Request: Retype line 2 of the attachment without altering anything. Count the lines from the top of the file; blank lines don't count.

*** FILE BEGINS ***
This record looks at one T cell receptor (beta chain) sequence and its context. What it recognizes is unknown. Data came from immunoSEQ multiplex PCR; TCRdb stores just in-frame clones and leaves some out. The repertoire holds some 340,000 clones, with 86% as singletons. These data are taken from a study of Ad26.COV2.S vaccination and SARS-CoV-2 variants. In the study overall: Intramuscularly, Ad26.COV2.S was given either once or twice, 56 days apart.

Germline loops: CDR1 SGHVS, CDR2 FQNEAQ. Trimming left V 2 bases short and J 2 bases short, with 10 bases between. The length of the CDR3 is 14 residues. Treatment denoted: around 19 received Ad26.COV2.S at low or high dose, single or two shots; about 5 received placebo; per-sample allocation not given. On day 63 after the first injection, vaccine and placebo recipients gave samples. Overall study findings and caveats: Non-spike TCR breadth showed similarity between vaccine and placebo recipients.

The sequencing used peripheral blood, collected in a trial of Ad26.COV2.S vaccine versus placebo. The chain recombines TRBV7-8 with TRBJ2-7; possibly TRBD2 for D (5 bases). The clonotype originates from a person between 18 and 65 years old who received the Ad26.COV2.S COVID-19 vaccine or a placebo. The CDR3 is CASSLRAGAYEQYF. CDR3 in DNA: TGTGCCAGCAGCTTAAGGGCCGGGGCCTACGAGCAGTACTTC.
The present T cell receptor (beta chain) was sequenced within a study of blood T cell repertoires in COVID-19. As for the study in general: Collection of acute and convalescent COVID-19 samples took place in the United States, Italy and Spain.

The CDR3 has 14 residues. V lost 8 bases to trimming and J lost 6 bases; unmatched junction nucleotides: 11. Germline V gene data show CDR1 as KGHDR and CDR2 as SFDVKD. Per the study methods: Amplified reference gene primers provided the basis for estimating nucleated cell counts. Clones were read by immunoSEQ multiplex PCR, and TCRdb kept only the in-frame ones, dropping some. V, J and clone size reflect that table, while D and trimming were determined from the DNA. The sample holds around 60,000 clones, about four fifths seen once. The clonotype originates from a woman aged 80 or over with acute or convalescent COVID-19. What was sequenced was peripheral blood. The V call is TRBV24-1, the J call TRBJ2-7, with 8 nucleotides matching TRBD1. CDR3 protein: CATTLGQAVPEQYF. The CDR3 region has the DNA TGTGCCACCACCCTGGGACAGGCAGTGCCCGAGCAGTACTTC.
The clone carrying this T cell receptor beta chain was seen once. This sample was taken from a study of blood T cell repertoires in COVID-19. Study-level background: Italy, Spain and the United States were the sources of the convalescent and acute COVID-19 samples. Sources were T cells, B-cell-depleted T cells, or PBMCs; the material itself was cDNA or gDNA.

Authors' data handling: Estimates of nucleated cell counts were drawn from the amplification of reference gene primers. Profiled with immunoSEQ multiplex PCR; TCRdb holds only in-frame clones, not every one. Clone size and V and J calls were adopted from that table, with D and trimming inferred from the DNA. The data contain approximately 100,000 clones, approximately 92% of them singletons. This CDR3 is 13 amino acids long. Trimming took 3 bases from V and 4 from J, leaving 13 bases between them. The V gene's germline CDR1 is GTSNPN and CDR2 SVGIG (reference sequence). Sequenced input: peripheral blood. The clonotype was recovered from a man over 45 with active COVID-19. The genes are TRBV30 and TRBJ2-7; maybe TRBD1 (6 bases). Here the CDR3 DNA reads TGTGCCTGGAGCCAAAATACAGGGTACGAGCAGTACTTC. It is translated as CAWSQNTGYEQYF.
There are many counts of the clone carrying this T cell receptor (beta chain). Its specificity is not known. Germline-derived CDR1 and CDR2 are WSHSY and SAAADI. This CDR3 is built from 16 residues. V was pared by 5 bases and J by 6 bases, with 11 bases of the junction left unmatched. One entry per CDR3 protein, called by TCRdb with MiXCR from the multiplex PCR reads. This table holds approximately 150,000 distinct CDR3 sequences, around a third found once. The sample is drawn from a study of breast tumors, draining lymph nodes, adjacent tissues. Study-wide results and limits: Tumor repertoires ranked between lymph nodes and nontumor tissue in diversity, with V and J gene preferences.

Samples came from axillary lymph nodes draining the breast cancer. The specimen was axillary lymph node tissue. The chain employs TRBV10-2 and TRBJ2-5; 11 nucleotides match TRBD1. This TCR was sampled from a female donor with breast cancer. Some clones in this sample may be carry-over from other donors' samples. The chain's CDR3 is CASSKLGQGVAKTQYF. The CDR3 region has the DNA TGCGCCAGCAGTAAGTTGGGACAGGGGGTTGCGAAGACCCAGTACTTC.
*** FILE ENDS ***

Germline loops: CDR1 SGHVS, CDR2 FQNEAQ. Trimming left V 2 bases short and J 2 bases short, with 10 bases between. The length of the CDR3 is 14 residues. Treatment denoted: around 19 received Ad26.COV2.S at low or high dose, single or two shots; about 5 received placebo; per-sample allocation not given. On day 63 after the first injection, vaccine and placebo recipients gave samples. Overall study findings and caveats: Non-spike TCR breadth showed similarity between vaccine and placebo recipients.